Peruvian and international media, Castillo’s opponents, and even some of his former associates, including the now de facto President Dina Boluarte, described Castillo’s decision to dissolve the Congress as a “coup d’état,” meanwhile his removal was hailed as “restitution of democracy” by the Organization of American States (OAS). In spite of all this noise, it must be clarified that what Castillo did was legal and constitutional, although poorly planned and badly executed.
Article 134 of the current Constitution of Peru, in force since 1993, bestows on the president of the nation the power to dissolve Congress under certain circumstances. It states:
The President of the Republic has the power to dissolve Congress if it has censured or denied its confidence to two Cabinets. The decree of dissolution shall contain a call for the election of a new Congress. Such elections shall be held within four months of the dissolution of Congress, without any alteration of the existing electoral system.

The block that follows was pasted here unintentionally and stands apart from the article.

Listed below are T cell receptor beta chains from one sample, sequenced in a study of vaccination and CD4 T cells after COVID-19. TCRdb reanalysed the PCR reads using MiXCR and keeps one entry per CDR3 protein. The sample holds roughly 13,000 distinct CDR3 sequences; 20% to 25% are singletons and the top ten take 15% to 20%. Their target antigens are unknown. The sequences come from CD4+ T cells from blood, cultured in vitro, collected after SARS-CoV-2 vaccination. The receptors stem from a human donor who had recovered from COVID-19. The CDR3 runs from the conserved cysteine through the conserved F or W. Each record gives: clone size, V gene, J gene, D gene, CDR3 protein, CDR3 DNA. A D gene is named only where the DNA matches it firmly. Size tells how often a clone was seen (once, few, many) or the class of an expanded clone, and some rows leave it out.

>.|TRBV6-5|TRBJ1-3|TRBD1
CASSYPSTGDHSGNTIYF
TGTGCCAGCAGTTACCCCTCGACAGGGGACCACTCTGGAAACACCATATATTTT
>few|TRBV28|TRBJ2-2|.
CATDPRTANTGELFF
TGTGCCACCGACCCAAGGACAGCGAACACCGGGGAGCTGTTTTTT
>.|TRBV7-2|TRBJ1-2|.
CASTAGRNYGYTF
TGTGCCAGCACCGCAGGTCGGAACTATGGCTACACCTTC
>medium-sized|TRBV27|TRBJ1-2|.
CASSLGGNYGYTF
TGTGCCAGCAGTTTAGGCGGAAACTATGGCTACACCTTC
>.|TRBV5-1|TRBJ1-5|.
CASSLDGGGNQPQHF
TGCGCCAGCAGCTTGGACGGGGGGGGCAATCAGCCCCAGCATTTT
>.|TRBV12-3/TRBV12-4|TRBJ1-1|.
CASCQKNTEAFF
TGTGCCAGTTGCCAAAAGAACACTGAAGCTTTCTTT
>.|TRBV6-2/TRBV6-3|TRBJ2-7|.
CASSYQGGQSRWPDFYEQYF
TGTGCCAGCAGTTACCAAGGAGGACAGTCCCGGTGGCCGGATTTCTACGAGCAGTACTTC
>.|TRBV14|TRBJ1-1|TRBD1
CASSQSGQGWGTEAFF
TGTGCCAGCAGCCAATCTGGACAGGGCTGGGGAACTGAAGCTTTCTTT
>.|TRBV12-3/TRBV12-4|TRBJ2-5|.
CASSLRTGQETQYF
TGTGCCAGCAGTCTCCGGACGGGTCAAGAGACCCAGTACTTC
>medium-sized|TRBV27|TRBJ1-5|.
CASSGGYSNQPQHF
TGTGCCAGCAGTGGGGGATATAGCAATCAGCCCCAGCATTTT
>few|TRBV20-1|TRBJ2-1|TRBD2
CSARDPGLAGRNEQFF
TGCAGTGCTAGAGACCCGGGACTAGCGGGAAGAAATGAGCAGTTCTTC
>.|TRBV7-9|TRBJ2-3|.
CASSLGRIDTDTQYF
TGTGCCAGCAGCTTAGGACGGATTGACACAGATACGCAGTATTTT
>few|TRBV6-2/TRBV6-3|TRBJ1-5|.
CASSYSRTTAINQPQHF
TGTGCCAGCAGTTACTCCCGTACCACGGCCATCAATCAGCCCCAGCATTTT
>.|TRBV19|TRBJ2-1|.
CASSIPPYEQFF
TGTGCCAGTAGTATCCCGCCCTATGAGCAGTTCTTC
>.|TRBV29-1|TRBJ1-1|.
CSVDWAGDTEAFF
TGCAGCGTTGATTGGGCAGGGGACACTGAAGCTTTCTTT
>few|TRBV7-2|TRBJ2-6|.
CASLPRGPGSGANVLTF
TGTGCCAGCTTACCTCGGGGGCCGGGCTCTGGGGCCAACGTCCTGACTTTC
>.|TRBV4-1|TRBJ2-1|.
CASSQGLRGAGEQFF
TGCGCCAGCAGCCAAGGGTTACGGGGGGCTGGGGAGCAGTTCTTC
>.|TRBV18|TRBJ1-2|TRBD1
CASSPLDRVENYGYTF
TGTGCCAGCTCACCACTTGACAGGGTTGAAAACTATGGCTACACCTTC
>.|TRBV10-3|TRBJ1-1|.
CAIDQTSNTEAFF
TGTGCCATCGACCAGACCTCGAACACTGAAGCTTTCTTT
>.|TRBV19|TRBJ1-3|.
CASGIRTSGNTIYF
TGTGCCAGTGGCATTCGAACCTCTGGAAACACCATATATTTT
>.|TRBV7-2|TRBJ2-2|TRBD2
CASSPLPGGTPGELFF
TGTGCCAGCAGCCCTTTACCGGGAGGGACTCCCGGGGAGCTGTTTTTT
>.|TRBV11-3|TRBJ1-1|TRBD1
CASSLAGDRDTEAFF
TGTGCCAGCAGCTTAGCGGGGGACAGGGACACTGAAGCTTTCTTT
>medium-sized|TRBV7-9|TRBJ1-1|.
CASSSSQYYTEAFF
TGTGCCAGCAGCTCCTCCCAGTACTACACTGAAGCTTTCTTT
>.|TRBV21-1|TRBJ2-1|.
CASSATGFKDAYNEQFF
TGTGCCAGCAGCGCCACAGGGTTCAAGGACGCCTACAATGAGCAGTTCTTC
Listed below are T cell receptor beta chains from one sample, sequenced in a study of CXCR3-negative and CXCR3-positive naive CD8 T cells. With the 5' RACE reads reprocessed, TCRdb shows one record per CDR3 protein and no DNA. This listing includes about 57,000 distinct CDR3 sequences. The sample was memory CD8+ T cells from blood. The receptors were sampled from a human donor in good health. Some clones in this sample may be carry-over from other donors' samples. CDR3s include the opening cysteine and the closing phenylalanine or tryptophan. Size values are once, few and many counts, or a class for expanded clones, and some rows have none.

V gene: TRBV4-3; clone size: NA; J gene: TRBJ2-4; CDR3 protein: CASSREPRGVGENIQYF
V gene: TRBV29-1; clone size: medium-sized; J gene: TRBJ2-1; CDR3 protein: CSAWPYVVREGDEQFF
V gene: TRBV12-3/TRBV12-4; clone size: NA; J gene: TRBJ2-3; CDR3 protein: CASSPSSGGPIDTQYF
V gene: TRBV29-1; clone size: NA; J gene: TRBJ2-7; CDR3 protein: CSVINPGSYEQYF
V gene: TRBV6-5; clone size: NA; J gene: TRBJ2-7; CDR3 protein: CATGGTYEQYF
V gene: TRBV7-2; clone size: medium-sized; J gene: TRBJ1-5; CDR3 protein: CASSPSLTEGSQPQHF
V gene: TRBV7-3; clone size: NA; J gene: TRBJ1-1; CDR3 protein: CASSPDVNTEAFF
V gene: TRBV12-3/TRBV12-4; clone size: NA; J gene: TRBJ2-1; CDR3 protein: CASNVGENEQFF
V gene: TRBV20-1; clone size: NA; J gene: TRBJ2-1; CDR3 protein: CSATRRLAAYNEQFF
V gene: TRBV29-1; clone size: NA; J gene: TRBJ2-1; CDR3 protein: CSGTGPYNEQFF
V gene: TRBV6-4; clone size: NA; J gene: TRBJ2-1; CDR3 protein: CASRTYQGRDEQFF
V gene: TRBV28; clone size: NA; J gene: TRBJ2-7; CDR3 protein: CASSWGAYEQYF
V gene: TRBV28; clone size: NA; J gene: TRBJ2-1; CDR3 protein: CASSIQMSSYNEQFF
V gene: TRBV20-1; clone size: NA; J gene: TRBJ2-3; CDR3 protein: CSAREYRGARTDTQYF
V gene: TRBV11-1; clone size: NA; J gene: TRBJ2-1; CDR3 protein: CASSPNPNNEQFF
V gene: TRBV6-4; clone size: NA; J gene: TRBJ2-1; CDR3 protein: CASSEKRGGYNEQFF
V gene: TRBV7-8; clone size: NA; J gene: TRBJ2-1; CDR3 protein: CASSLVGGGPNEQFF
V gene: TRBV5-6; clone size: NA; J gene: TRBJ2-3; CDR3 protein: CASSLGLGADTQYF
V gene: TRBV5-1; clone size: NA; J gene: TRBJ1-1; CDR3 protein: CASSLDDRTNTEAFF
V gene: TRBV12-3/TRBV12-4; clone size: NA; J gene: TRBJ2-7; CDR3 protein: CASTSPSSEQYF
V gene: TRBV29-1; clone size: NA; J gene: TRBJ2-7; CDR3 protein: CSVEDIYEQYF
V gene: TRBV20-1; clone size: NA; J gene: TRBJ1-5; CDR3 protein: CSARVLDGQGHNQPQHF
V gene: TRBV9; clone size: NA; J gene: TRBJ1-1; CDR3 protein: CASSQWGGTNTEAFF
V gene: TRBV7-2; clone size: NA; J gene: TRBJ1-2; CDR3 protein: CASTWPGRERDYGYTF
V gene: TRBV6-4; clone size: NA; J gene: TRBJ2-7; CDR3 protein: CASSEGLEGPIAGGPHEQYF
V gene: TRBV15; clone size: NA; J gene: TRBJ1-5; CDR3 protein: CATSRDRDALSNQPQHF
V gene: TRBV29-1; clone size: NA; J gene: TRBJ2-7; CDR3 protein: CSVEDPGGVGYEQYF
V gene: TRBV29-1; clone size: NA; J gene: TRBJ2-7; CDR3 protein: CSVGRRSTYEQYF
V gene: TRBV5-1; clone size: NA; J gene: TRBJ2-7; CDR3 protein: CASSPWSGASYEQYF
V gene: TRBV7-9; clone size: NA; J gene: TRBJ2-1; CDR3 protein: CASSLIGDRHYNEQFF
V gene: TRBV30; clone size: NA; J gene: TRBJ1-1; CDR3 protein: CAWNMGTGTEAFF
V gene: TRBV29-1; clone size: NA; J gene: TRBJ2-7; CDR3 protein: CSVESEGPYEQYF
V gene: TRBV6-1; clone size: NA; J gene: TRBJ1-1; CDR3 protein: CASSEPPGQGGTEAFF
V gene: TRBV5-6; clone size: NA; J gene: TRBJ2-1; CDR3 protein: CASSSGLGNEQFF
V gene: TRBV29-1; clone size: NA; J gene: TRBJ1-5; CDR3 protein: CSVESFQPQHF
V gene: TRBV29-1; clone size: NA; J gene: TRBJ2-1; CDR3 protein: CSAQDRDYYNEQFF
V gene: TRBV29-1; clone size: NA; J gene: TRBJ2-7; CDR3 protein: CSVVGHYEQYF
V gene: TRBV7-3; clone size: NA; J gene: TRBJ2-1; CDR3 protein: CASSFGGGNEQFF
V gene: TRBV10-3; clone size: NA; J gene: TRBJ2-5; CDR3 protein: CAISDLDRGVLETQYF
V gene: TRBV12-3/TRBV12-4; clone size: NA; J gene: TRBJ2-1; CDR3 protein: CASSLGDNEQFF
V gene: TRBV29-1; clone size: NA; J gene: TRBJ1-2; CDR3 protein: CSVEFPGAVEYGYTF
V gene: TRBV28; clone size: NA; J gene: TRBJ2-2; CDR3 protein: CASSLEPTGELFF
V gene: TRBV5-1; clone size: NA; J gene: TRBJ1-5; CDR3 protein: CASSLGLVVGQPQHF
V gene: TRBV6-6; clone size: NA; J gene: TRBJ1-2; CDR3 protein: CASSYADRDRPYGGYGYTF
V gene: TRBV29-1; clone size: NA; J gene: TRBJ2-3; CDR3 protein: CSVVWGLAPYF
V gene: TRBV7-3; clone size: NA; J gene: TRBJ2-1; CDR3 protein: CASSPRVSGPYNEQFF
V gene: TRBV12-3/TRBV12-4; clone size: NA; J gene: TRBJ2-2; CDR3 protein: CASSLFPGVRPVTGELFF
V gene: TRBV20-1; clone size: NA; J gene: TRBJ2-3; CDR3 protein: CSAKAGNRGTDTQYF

The constitution does not define any fixed time period during which the acts of censure or the denial of confidence should have taken place, except that they should be in the same presidential term. In Castillo’s 16 months of government, the Congress denied its vote of confidence multiple times, and censured a number of his ministers, forcing the president to remove them from their posts. The first casualty of the putschist Congress was Castillo’s first foreign minister, Héctor Béjar, who was smeared as a terrorist and forced to resign within weeks of his appointment. Soon after, the president was forced to change his entire cabinet. The latest such incident occurred on November 9, when Congress denied confidence to Prime Minister Aníbal Torres’ request for a session on a constitutional reform. Torres resigned on November 25. Betssy Chávez, whom Castillo named as Torres’ replacement, had been censured by Congress while she functioned as labor minister.